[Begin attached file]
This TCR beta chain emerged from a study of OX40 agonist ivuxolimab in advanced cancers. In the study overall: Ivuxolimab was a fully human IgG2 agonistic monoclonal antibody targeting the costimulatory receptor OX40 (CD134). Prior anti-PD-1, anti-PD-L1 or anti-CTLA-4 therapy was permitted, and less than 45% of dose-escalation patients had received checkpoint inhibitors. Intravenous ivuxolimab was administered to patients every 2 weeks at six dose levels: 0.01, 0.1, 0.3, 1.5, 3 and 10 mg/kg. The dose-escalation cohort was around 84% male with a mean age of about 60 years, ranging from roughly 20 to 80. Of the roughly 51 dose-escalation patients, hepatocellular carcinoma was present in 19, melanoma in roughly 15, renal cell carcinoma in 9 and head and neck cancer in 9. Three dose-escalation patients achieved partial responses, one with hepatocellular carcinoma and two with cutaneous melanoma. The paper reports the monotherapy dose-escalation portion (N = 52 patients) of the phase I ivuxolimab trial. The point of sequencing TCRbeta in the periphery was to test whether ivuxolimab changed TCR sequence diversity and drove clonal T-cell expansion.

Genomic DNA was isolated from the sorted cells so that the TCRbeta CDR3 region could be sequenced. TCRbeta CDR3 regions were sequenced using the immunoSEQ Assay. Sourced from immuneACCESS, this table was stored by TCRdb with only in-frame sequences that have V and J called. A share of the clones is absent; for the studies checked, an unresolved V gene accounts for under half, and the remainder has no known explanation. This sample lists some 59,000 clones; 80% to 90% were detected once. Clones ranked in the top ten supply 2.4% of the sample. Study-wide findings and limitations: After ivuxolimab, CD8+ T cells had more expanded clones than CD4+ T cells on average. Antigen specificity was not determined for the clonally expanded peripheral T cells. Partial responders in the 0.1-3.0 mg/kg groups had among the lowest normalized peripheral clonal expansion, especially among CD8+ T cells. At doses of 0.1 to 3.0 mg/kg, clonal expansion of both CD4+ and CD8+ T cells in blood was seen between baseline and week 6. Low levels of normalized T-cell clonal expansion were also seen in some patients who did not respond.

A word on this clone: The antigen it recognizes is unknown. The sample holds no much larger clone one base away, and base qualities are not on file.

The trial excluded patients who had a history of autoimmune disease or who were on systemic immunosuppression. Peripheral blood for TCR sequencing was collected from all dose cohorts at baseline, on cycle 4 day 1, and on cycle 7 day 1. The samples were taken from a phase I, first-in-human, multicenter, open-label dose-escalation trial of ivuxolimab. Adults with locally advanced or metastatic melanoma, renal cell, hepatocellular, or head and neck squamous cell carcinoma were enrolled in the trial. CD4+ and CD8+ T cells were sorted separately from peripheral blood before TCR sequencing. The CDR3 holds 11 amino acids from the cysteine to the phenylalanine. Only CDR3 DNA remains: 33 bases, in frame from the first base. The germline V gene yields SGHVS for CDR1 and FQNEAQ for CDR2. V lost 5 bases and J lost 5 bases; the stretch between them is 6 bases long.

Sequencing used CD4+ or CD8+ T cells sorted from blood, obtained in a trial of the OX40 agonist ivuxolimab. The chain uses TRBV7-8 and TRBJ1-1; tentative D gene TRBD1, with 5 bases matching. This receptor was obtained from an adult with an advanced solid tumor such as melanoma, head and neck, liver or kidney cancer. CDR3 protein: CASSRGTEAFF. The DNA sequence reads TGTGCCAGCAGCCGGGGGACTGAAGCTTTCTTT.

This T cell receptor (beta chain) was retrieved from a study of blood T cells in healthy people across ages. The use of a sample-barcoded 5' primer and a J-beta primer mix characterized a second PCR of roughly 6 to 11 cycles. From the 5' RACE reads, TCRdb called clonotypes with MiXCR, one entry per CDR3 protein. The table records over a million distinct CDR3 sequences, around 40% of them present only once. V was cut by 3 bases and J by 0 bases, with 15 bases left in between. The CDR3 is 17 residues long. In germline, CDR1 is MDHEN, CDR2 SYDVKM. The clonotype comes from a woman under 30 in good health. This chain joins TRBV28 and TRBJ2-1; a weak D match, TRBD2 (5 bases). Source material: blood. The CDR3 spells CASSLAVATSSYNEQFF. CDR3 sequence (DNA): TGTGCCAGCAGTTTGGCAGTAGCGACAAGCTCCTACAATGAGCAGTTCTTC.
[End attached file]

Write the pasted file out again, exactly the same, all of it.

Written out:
This TCR beta chain emerged from a study of OX40 agonist ivuxolimab in advanced cancers. In the study overall: Ivuxolimab was a fully human IgG2 agonistic monoclonal antibody targeting the costimulatory receptor OX40 (CD134). Prior anti-PD-1, anti-PD-L1 or anti-CTLA-4 therapy was permitted, and less than 45% of dose-escalation patients had received checkpoint inhibitors. Intravenous ivuxolimab was administered to patients every 2 weeks at six dose levels: 0.01, 0.1, 0.3, 1.5, 3 and 10 mg/kg. The dose-escalation cohort was around 84% male with a mean age of about 60 years, ranging from roughly 20 to 80. Of the roughly 51 dose-escalation patients, hepatocellular carcinoma was present in 19, melanoma in roughly 15, renal cell carcinoma in 9 and head and neck cancer in 9. Three dose-escalation patients achieved partial responses, one with hepatocellular carcinoma and two with cutaneous melanoma. The paper reports the monotherapy dose-escalation portion (N = 52 patients) of the phase I ivuxolimab trial. The point of sequencing TCRbeta in the periphery was to test whether ivuxolimab changed TCR sequence diversity and drove clonal T-cell expansion.

Genomic DNA was isolated from the sorted cells so that the TCRbeta CDR3 region could be sequenced. TCRbeta CDR3 regions were sequenced using the immunoSEQ Assay. Sourced from immuneACCESS, this table was stored by TCRdb with only in-frame sequences that have V and J called. A share of the clones is absent; for the studies checked, an unresolved V gene accounts for under half, and the remainder has no known explanation. This sample lists some 59,000 clones; 80% to 90% were detected once. Clones ranked in the top ten supply 2.4% of the sample. Study-wide findings and limitations: After ivuxolimab, CD8+ T cells had more expanded clones than CD4+ T cells on average. Antigen specificity was not determined for the clonally expanded peripheral T cells. Partial responders in the 0.1-3.0 mg/kg groups had among the lowest normalized peripheral clonal expansion, especially among CD8+ T cells. At doses of 0.1 to 3.0 mg/kg, clonal expansion of both CD4+ and CD8+ T cells in blood was seen between baseline and week 6. Low levels of normalized T-cell clonal expansion were also seen in some patients who did not respond.

A word on this clone: The antigen it recognizes is unknown. The sample holds no much larger clone one base away, and base qualities are not on file.

The trial excluded patients who had a history of autoimmune disease or who were on systemic immunosuppression. Peripheral blood for TCR sequencing was collected from all dose cohorts at baseline, on cycle 4 day 1, and on cycle 7 day 1. The samples were taken from a phase I, first-in-human, multicenter, open-label dose-escalation trial of ivuxolimab. Adults with locally advanced or metastatic melanoma, renal cell, hepatocellular, or head and neck squamous cell carcinoma were enrolled in the trial. CD4+ and CD8+ T cells were sorted separately from peripheral blood before TCR sequencing. The CDR3 holds 11 amino acids from the cysteine to the phenylalanine. Only CDR3 DNA remains: 33 bases, in frame from the first base. The germline V gene yields SGHVS for CDR1 and FQNEAQ for CDR2. V lost 5 bases and J lost 5 bases; the stretch between them is 6 bases long.

Sequencing used CD4+ or CD8+ T cells sorted from blood, obtained in a trial of the OX40 agonist ivuxolimab. The chain uses TRBV7-8 and TRBJ1-1; tentative D gene TRBD1, with 5 bases matching. This receptor was obtained from an adult with an advanced solid tumor such as melanoma, head and neck, liver or kidney cancer. CDR3 protein: CASSRGTEAFF. The DNA sequence reads TGTGCCAGCAGCCGGGGGACTGAAGCTTTCTTT.

This T cell receptor (beta chain) was retrieved from a study of blood T cells in healthy people across ages. The use of a sample-barcoded 5' primer and a J-beta primer mix characterized a second PCR of roughly 6 to 11 cycles. From the 5' RACE reads, TCRdb called clonotypes with MiXCR, one entry per CDR3 protein. The table records over a million distinct CDR3 sequences, around 40% of them present only once. V was cut by 3 bases and J by 0 bases, with 15 bases left in between. The CDR3 is 17 residues long. In germline, CDR1 is MDHEN, CDR2 SYDVKM. The clonotype comes from a woman under 30 in good health. This chain joins TRBV28 and TRBJ2-1; a weak D match, TRBD2 (5 bases). Source material: blood. The CDR3 spells CASSLAVATSSYNEQFF. CDR3 sequence (DNA): TGTGCCAGCAGTTTGGCAGTAGCGACAAGCTCCTACAATGAGCAGTTCTTC.